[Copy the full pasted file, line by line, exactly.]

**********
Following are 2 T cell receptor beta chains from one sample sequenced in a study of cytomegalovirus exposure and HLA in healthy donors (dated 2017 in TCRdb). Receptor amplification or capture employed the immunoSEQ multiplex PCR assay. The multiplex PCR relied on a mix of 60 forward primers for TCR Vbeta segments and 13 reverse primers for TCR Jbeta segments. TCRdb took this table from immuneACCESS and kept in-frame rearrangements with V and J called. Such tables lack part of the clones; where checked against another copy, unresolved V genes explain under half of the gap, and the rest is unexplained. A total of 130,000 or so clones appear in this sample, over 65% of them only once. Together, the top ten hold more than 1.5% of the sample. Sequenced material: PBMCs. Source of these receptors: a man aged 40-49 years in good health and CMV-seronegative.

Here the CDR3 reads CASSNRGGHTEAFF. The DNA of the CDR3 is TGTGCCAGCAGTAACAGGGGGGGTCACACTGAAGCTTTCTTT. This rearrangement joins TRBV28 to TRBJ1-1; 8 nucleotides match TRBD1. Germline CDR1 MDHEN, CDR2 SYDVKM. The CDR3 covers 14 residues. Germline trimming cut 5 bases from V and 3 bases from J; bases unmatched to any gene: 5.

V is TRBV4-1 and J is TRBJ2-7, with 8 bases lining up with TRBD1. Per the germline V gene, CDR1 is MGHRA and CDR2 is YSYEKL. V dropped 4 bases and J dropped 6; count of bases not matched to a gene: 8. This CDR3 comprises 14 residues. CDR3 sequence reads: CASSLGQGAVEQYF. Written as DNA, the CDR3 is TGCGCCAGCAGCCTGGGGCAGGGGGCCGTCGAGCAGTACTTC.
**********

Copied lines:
Following are 2 T cell receptor beta chains from one sample sequenced in a study of cytomegalovirus exposure and HLA in healthy donors (dated 2017 in TCRdb). Receptor amplification or capture employed the immunoSEQ multiplex PCR assay. The multiplex PCR relied on a mix of 60 forward primers for TCR Vbeta segments and 13 reverse primers for TCR Jbeta segments. TCRdb took this table from immuneACCESS and kept in-frame rearrangements with V and J called. Such tables lack part of the clones; where checked against another copy, unresolved V genes explain under half of the gap, and the rest is unexplained. A total of 130,000 or so clones appear in this sample, over 65% of them only once. Together, the top ten hold more than 1.5% of the sample. Sequenced material: PBMCs. Source of these receptors: a man aged 40-49 years in good health and CMV-seronegative.

Here the CDR3 reads CASSNRGGHTEAFF. The DNA of the CDR3 is TGTGCCAGCAGTAACAGGGGGGGTCACACTGAAGCTTTCTTT. This rearrangement joins TRBV28 to TRBJ1-1; 8 nucleotides match TRBD1. Germline CDR1 MDHEN, CDR2 SYDVKM. The CDR3 covers 14 residues. Germline trimming cut 5 bases from V and 3 bases from J; bases unmatched to any gene: 5.

V is TRBV4-1 and J is TRBJ2-7, with 8 bases lining up with TRBD1. Per the germline V gene, CDR1 is MGHRA and CDR2 is YSYEKL. V dropped 4 bases and J dropped 6; count of bases not matched to a gene: 8. This CDR3 comprises 14 residues. CDR3 sequence reads: CASSLGQGAVEQYF. Written as DNA, the CDR3 is TGCGCCAGCAGCCTGGGGCAGGGGGCCGTCGAGCAGTACTTC.